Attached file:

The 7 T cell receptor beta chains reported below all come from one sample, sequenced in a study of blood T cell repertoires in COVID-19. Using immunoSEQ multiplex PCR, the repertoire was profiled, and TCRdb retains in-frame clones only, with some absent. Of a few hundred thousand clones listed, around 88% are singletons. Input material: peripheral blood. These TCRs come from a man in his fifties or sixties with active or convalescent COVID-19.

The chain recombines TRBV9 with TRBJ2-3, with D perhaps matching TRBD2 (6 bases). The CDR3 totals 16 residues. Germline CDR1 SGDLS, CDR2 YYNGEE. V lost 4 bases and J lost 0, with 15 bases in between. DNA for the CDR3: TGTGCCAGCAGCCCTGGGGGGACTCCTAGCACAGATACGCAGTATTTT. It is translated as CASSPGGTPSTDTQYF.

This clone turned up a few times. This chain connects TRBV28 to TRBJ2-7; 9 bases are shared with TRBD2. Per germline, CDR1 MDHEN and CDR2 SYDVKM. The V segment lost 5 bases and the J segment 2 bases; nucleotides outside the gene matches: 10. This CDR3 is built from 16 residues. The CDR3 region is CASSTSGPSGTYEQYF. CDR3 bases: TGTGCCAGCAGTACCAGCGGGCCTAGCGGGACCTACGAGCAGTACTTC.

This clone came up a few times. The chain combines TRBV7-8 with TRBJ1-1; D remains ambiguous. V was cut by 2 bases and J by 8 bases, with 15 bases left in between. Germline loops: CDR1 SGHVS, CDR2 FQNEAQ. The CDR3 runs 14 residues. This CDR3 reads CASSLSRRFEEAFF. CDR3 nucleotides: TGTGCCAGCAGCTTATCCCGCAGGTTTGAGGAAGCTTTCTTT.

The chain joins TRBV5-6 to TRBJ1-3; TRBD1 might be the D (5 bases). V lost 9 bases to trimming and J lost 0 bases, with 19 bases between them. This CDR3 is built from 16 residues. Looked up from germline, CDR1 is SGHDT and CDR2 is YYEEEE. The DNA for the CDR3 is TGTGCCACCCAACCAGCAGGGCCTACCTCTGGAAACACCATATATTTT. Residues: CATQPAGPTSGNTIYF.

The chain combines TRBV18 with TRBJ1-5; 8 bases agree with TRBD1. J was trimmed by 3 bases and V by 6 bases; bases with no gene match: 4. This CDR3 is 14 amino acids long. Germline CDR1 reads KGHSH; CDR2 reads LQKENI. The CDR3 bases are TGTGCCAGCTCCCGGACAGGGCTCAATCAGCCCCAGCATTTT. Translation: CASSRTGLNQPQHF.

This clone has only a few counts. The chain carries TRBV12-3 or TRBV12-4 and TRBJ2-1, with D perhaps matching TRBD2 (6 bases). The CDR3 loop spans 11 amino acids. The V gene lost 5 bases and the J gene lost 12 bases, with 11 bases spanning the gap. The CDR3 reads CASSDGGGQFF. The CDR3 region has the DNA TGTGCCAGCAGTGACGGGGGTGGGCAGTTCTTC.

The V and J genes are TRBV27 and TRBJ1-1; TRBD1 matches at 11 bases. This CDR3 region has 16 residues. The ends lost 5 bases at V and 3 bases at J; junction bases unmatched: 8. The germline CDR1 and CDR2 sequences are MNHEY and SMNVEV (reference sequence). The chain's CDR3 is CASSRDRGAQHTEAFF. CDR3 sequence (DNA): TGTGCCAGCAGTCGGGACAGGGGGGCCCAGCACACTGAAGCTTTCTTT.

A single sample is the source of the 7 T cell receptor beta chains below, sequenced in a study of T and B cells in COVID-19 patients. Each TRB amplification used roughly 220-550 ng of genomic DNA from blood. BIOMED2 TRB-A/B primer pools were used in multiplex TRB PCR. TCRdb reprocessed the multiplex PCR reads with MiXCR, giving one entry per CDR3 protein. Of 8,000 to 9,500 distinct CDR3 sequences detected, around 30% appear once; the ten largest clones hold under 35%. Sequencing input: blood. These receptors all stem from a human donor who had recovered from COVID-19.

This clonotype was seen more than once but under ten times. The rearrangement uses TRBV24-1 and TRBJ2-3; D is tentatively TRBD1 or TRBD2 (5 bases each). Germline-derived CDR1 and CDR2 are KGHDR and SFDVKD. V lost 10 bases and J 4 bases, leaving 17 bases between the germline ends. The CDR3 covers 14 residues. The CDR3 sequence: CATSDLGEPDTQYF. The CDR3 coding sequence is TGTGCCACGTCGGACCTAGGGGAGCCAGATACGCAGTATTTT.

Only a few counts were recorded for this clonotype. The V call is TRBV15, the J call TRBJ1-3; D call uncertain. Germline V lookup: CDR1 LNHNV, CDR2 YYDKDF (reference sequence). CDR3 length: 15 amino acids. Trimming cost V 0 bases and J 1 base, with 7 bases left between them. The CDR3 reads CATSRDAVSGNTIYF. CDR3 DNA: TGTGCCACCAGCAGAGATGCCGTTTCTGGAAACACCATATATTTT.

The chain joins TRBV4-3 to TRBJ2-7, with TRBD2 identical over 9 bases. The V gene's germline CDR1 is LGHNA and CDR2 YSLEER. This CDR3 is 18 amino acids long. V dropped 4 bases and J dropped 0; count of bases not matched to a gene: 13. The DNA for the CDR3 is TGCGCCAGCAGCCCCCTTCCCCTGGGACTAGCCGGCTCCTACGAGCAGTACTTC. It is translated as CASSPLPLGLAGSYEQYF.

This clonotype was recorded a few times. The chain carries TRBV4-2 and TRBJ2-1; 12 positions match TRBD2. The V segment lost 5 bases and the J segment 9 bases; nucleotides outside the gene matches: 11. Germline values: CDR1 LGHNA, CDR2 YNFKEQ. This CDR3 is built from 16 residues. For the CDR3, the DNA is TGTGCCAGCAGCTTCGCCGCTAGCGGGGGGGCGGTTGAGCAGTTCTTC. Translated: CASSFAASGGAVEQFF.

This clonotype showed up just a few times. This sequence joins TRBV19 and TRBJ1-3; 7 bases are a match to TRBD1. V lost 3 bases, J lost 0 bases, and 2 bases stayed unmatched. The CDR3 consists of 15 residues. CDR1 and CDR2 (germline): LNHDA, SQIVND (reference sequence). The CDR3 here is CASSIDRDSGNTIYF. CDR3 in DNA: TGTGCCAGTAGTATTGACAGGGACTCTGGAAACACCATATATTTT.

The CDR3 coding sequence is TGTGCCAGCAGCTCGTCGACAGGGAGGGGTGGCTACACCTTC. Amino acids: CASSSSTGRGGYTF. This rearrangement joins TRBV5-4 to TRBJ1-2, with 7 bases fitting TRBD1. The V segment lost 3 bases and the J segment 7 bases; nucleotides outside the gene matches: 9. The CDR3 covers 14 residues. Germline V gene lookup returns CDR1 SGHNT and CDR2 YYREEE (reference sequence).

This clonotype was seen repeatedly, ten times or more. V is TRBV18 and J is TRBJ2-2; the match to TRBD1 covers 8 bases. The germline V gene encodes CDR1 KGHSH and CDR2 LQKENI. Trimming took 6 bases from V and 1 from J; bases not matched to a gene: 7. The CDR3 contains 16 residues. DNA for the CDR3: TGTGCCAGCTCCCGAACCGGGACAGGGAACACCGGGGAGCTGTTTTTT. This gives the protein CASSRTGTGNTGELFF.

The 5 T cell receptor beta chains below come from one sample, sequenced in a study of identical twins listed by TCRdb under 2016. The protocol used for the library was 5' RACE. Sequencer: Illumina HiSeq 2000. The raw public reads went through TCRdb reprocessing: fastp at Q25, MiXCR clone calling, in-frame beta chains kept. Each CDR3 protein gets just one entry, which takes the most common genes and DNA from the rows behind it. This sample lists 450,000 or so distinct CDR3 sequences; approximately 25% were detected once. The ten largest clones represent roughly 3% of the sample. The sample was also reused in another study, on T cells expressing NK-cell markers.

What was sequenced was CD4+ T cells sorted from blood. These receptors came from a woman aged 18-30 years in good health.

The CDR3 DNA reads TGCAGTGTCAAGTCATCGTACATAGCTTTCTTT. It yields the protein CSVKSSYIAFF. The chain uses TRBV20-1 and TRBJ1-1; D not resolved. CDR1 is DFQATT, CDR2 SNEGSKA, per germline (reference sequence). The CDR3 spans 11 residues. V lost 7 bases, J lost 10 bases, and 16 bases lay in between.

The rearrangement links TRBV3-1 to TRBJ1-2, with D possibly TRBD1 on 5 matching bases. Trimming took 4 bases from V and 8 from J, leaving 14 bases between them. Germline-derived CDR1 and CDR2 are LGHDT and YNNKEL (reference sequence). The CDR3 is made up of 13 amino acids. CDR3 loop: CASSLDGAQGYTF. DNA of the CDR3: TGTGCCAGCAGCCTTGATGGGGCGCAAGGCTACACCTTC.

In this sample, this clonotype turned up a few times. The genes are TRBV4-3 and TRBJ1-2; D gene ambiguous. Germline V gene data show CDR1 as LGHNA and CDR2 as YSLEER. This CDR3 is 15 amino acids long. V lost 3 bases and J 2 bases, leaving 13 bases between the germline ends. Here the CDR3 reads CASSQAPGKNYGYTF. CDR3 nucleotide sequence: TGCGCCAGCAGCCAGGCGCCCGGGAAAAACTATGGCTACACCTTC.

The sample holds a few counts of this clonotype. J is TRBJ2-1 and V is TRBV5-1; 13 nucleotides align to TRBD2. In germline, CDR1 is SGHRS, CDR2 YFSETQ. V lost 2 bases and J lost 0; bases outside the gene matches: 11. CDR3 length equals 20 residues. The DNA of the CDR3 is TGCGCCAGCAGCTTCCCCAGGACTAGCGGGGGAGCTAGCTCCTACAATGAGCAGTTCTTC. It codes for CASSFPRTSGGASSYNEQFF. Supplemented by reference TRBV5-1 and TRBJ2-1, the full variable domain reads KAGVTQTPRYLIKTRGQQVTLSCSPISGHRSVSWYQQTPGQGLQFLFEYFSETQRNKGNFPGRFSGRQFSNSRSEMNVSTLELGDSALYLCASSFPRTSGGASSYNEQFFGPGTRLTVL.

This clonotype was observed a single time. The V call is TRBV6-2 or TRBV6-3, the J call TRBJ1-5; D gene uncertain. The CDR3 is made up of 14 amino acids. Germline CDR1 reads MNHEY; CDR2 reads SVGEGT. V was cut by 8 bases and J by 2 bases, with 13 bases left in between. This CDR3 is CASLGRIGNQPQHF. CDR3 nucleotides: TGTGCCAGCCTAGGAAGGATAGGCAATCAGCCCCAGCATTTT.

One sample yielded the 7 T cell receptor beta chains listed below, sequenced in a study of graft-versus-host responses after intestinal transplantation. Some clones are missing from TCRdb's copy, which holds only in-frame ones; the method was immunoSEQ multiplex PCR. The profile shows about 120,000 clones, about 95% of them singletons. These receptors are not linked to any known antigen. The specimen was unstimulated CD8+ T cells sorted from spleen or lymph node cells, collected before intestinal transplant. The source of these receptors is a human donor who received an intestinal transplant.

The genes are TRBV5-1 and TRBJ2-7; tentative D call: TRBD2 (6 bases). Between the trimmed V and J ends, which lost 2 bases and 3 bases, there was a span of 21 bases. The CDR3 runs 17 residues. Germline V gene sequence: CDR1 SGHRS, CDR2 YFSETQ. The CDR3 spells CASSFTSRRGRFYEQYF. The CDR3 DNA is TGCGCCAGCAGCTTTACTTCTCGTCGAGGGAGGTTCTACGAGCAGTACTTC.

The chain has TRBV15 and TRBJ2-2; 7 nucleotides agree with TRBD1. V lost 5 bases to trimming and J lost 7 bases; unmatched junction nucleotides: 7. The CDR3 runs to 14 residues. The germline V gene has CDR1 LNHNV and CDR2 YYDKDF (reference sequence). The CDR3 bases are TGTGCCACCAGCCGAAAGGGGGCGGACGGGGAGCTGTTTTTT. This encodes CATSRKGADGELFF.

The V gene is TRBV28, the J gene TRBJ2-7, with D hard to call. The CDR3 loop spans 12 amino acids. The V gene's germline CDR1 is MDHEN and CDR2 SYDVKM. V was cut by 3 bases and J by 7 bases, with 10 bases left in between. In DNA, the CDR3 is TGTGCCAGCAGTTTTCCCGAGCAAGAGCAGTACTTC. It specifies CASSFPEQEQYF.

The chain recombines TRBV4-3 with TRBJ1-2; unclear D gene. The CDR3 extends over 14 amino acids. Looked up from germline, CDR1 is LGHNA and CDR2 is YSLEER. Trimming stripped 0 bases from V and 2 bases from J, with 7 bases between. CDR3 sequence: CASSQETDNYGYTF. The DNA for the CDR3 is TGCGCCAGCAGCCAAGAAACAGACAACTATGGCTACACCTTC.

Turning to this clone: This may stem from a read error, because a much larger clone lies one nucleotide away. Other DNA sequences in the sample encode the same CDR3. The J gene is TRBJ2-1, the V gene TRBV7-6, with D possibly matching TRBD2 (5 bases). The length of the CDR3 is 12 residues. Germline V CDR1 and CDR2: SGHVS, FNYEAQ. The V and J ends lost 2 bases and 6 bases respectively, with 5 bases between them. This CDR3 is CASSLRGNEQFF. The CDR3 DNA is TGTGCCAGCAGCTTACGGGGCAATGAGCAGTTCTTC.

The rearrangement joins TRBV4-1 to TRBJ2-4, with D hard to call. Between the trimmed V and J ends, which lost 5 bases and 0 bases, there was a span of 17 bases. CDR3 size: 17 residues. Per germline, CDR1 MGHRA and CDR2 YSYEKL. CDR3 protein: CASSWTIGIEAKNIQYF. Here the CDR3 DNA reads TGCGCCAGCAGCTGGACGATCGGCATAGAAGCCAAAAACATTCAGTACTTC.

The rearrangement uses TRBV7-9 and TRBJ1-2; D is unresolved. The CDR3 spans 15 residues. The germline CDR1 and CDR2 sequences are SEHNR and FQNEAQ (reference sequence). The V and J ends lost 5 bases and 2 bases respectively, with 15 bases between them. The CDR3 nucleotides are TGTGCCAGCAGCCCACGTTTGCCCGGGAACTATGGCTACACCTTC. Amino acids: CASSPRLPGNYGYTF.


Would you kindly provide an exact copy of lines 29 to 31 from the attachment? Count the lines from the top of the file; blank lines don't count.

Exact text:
Turning to this clone: This may stem from a read error, because a much larger clone lies one nucleotide away. Other DNA sequences in the sample encode the same CDR3. The J gene is TRBJ2-1, the V gene TRBV7-6, with D possibly matching TRBD2 (5 bases). The length of the CDR3 is 12 residues. Germline V CDR1 and CDR2: SGHVS, FNYEAQ. The V and J ends lost 2 bases and 6 bases respectively, with 5 bases between them. This CDR3 is CASSLRGNEQFF. The CDR3 DNA is TGTGCCAGCAGCTTACGGGGCAATGAGCAGTTCTTC.

The rearrangement joins TRBV4-1 to TRBJ2-4, with D hard to call. Between the trimmed V and J ends, which lost 5 bases and 0 bases, there was a span of 17 bases. CDR3 size: 17 residues. Per germline, CDR1 MGHRA and CDR2 YSYEKL. CDR3 protein: CASSWTIGIEAKNIQYF. Here the CDR3 DNA reads TGCGCCAGCAGCTGGACGATCGGCATAGAAGCCAAAAACATTCAGTACTTC.

The rearrangement uses TRBV7-9 and TRBJ1-2; D is unresolved. The CDR3 spans 15 residues. The germline CDR1 and CDR2 sequences are SEHNR and FQNEAQ (reference sequence). The V and J ends lost 5 bases and 2 bases respectively, with 15 bases between them. The CDR3 nucleotides are TGTGCCAGCAGCCCACGTTTGCCCGGGAACTATGGCTACACCTTC. Amino acids: CASSPRLPGNYGYTF.